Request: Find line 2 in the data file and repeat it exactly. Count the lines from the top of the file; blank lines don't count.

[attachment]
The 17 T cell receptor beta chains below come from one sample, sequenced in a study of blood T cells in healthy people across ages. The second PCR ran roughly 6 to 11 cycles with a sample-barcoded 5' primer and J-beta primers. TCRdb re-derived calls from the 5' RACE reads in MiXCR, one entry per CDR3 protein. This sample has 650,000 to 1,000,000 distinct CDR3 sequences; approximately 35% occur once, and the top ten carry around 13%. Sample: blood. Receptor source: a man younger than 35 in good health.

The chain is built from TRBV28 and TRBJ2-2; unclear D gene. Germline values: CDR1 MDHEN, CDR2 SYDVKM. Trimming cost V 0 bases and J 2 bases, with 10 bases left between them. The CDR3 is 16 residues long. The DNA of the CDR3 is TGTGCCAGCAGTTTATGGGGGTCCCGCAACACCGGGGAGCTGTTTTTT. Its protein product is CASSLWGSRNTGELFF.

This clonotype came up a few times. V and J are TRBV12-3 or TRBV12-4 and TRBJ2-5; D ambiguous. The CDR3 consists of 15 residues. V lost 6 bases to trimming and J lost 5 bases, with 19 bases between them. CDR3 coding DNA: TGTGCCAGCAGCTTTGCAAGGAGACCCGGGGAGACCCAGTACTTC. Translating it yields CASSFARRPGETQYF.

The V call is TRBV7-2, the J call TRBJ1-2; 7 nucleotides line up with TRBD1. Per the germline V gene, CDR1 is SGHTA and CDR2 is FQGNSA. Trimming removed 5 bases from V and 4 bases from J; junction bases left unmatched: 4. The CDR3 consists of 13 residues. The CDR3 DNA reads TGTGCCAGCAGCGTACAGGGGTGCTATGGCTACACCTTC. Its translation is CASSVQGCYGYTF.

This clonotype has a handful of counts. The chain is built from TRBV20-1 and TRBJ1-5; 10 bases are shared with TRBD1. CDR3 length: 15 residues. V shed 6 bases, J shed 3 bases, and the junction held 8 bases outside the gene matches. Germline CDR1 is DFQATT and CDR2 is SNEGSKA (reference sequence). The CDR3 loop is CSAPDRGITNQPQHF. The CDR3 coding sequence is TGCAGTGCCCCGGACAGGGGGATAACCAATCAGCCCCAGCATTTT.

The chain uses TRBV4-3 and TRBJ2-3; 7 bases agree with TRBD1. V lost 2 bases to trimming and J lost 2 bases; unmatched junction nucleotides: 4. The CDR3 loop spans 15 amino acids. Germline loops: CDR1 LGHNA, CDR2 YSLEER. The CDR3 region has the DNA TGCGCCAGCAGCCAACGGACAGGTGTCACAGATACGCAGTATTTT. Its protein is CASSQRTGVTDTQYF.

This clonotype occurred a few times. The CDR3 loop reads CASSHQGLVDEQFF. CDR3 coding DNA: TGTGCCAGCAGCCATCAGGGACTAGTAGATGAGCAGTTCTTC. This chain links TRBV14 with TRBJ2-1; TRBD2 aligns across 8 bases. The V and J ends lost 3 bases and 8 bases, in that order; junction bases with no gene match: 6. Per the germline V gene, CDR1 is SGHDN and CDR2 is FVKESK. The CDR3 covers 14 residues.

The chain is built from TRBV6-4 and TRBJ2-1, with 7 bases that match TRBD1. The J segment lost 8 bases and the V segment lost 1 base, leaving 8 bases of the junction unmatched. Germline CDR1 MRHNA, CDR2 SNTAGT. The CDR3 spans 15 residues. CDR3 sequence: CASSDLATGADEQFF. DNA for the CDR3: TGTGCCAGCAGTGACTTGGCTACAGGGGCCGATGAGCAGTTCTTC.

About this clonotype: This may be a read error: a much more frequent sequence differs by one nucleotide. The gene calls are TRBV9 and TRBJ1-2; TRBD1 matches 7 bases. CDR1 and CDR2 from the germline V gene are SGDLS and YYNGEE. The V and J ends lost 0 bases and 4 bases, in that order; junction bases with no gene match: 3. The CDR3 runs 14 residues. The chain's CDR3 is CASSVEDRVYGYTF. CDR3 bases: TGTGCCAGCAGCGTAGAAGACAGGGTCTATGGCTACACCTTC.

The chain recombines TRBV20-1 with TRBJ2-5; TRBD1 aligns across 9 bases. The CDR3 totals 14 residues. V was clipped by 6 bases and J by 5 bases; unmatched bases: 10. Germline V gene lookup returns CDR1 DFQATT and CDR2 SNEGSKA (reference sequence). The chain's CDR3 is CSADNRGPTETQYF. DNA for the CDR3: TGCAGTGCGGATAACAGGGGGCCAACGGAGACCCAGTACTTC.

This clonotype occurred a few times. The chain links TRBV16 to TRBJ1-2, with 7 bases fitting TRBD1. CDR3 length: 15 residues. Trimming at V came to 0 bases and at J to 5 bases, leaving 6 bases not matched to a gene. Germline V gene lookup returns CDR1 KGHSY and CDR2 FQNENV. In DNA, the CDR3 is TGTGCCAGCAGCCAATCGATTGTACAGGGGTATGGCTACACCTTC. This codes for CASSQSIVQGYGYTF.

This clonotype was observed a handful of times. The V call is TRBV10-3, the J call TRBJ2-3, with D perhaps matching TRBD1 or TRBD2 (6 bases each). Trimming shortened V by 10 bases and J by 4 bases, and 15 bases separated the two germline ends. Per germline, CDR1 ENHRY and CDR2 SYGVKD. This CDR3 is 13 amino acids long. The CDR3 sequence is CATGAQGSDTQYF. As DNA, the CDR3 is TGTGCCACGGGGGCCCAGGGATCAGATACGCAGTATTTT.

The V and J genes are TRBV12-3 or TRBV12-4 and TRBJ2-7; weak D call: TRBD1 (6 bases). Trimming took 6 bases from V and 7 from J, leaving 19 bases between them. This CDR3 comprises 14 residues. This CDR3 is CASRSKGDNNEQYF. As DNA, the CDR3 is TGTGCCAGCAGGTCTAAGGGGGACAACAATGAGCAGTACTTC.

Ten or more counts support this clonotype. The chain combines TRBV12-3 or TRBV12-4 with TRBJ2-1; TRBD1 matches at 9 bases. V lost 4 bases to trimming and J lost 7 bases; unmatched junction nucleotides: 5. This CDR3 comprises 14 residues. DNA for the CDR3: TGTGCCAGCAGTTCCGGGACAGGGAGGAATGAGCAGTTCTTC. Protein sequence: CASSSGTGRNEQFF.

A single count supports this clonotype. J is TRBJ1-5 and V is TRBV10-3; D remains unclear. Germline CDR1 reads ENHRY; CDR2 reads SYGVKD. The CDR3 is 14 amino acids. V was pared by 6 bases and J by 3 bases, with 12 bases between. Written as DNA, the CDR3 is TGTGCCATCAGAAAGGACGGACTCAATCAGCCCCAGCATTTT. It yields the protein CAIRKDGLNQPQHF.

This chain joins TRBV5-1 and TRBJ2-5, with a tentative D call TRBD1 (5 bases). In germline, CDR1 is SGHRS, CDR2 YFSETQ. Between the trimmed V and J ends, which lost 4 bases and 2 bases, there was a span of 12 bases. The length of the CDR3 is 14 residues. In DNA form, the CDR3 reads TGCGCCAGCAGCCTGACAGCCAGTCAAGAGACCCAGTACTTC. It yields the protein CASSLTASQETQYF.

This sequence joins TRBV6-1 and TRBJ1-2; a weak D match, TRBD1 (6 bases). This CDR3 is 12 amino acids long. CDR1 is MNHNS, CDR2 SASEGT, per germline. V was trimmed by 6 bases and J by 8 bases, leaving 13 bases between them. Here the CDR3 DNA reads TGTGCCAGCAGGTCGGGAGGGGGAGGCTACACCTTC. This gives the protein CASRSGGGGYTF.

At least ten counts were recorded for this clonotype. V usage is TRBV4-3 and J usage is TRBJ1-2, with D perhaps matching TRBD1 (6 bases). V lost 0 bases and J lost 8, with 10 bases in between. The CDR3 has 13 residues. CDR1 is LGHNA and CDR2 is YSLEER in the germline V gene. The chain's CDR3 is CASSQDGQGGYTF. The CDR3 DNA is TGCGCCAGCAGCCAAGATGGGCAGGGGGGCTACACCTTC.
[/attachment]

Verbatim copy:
The chain is built from TRBV28 and TRBJ2-2; unclear D gene. Germline values: CDR1 MDHEN, CDR2 SYDVKM. Trimming cost V 0 bases and J 2 bases, with 10 bases left between them. The CDR3 is 16 residues long. The DNA of the CDR3 is TGTGCCAGCAGTTTATGGGGGTCCCGCAACACCGGGGAGCTGTTTTTT. Its protein product is CASSLWGSRNTGELFF.